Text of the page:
As with any outdoor sport, golf can be subject to the weather.
It might be rain and high winds in the south or blizzards and cold in the north, but wherever you go, there will be something.
When the weather gets less than ideal you have two options – go ahead and play anyways, or pack up your clubs and go home.
Dealing with the weather:
The biggest thing about dealing with the weather is to be prepared. Check the weather forecast before you go out. Are you going to be dealing with rain that day? Are they predicting a drizzle or a downpour? Pack your bags accordingly.
Also, keep in mind that your golf performance is not going to be as good as usual with the weather against you. Chance are it will slow you up, so you might not be able to play as many greens or holes that you usually do. You can use this as a way to help improve your short game.
If rain is in the forecast, plan for it. Put your rain suit on before you head out for the golf course, not once it has started raining.
It is also a good idea to warm up in your rain suit to get used to the more restrictive feel. Buy golf shoes that are waterproof. If you wear golf shoes all the time, you will get used to the feel of them.
Umbrellas and gloves are also a good investment if you plan to hit the golf course on we days. Keep a spare pair of gloves in a place where they will not get wet, such as a plastic zipper bag.
Make sure that you have extra dry towels for your hands and clubs as well – wet grips and gloves will make your grip tighter, which will mess up your golf swing.
When playing in the rain, it is also important to consider the effect of rain on the ball as well. Rain often reduces the distance off the tee and the ball travels shorter in the air. Putting on wet grass is slower and harder.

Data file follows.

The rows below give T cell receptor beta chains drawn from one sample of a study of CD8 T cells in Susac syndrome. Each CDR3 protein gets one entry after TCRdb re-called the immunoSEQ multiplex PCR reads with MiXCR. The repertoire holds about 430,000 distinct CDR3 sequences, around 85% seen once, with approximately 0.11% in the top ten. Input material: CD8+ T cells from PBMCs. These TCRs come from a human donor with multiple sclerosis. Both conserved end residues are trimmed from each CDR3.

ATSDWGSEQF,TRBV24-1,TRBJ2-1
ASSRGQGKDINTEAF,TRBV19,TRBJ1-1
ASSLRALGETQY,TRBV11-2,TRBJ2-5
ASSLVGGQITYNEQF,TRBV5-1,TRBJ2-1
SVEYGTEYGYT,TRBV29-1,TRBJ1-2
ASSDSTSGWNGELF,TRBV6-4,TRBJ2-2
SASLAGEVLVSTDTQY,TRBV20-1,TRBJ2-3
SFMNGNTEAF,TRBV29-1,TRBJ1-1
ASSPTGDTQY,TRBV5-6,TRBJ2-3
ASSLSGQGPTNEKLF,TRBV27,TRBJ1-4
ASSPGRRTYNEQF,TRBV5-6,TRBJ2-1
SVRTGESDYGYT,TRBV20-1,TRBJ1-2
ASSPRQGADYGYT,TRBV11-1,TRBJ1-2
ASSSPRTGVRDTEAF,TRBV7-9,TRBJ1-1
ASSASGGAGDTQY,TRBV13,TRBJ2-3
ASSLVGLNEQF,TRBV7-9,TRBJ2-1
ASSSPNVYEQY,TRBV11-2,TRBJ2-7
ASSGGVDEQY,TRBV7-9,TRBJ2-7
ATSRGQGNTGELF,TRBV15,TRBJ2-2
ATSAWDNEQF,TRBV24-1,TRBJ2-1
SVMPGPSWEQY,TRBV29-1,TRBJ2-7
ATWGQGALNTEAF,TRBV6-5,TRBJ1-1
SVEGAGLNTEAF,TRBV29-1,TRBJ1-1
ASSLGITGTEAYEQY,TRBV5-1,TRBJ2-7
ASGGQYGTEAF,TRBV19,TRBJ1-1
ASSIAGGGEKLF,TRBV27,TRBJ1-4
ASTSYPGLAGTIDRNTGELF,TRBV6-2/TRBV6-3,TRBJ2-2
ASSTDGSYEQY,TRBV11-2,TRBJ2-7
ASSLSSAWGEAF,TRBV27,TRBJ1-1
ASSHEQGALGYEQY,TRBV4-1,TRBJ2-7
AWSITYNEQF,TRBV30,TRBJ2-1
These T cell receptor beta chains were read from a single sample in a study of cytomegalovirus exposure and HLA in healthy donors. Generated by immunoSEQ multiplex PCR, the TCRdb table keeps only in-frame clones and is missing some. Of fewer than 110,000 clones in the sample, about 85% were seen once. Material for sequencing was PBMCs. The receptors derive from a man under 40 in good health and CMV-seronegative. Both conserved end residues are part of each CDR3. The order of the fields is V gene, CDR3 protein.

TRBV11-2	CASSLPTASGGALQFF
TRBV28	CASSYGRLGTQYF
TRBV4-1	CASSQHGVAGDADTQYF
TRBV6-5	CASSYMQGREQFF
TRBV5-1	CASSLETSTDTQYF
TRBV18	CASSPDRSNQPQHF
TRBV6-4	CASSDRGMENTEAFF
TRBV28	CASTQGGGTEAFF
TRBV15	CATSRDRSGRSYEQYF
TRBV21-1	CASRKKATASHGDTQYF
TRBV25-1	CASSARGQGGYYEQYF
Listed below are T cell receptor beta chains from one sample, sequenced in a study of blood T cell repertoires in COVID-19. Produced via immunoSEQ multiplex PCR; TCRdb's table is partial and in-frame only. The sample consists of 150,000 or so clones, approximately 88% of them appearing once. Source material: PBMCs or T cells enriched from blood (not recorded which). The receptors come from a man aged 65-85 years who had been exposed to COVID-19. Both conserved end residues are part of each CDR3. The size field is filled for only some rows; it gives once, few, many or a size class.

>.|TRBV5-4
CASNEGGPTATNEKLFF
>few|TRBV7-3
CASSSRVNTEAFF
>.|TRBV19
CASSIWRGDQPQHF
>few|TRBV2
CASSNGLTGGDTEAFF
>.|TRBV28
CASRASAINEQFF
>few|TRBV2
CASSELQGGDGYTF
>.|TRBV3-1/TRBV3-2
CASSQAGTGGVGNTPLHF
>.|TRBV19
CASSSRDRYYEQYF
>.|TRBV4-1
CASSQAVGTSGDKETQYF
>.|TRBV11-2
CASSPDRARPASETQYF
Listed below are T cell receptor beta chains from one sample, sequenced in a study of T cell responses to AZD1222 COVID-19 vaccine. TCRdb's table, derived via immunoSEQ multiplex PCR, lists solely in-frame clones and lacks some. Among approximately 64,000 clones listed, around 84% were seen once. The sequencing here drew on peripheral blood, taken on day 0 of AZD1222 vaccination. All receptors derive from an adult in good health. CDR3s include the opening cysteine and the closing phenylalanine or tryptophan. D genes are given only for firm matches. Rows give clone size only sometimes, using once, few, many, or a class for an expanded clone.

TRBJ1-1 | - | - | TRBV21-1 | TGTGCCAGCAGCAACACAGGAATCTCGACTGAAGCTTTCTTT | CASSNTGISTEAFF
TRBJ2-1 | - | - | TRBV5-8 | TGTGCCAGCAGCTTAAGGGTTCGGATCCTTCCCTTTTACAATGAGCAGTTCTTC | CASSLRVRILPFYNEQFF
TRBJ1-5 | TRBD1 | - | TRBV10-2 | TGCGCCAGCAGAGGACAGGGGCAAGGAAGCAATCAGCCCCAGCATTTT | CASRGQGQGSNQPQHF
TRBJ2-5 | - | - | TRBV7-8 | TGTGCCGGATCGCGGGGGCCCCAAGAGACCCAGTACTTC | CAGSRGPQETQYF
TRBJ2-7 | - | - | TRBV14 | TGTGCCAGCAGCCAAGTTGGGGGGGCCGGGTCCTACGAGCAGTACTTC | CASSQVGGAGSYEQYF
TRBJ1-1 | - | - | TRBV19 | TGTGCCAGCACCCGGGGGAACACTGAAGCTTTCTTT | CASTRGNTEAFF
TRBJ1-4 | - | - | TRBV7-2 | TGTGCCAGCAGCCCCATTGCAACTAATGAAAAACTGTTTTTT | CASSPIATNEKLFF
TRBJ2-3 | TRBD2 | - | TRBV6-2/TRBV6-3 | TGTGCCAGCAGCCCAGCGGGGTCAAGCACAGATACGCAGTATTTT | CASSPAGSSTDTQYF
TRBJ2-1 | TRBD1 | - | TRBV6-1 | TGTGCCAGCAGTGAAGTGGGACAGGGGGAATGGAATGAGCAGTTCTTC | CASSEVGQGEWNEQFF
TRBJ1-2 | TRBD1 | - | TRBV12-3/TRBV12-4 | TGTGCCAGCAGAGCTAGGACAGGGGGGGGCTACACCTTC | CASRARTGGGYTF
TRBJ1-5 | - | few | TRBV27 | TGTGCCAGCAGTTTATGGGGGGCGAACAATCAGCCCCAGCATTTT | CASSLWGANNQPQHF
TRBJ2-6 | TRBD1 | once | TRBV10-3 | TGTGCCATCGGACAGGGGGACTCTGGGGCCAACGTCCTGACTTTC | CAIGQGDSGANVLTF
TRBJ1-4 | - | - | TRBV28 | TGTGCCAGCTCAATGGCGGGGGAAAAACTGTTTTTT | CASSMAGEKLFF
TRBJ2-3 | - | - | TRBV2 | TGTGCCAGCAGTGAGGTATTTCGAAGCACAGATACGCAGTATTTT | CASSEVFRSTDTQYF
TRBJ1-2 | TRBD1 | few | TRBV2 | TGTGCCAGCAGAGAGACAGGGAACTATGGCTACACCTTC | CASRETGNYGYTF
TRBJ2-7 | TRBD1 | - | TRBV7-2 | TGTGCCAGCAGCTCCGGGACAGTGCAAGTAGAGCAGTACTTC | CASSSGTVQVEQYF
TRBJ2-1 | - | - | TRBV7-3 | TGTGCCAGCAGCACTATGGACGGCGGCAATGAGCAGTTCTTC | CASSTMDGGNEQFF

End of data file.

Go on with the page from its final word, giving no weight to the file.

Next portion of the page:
Wind can put a damper on your golf game as well. If you try hitting the ball low it helps against the wind.
Other golfers prefer to maintain a solid contact. Move the ball back in your stance, so that you strike the ball squarely, which will help lower the ball in flight.
Watch your balance – it is easy to lose in the wind. Make it a little wider for extra stability. Do not allow wind gusts to mess up the rhythm of your sings – try to maintain an even rhythm with every shot. Make sure to compensate enough for the wind.
A headwind will lose you an average of 18 yards for every 10 miles per hour. A tailwind will help you to gain 10 yards for every 10 mph. Also try to think ahead when you are shooting – you want to be able to make the shot easily and not end up in a position where the wind makes your shot impossible.
Cold is another factor that can make golfing difficult, particularly in the northern areas of the United States where a large portion of the year can be cold.
Never start a round of golf cold. Warm up inside and dress accordingly before you leave the locker room. Warming up is especially crucial in cold weather, so do some extra stretches.
Dress in layers, so that you can shed clothes if you need to as the game progresses. Long underwear and wind-breaking suits can help keep you toasty. A lot of heat escapes from your head, so always wear a hat.
It is also super important to keep you hands warm, while you play, so consider ski mittens over your golf glove. You can even get disposable heat pads like hunters use to slide down inside.
On the course, walking from hole to hole will keep you warmer than in the cart. Balls travel less in cold weather – you lose approximately two yards for every 10-degree drop in temperature. You may have to vary up your club selection if you feel the cold is affecting your golf swing.
With a little planning and preparation, you can beat the weather and play golf whenever your heart desires. Just remember to think ahead about all of your options and you will do just fine.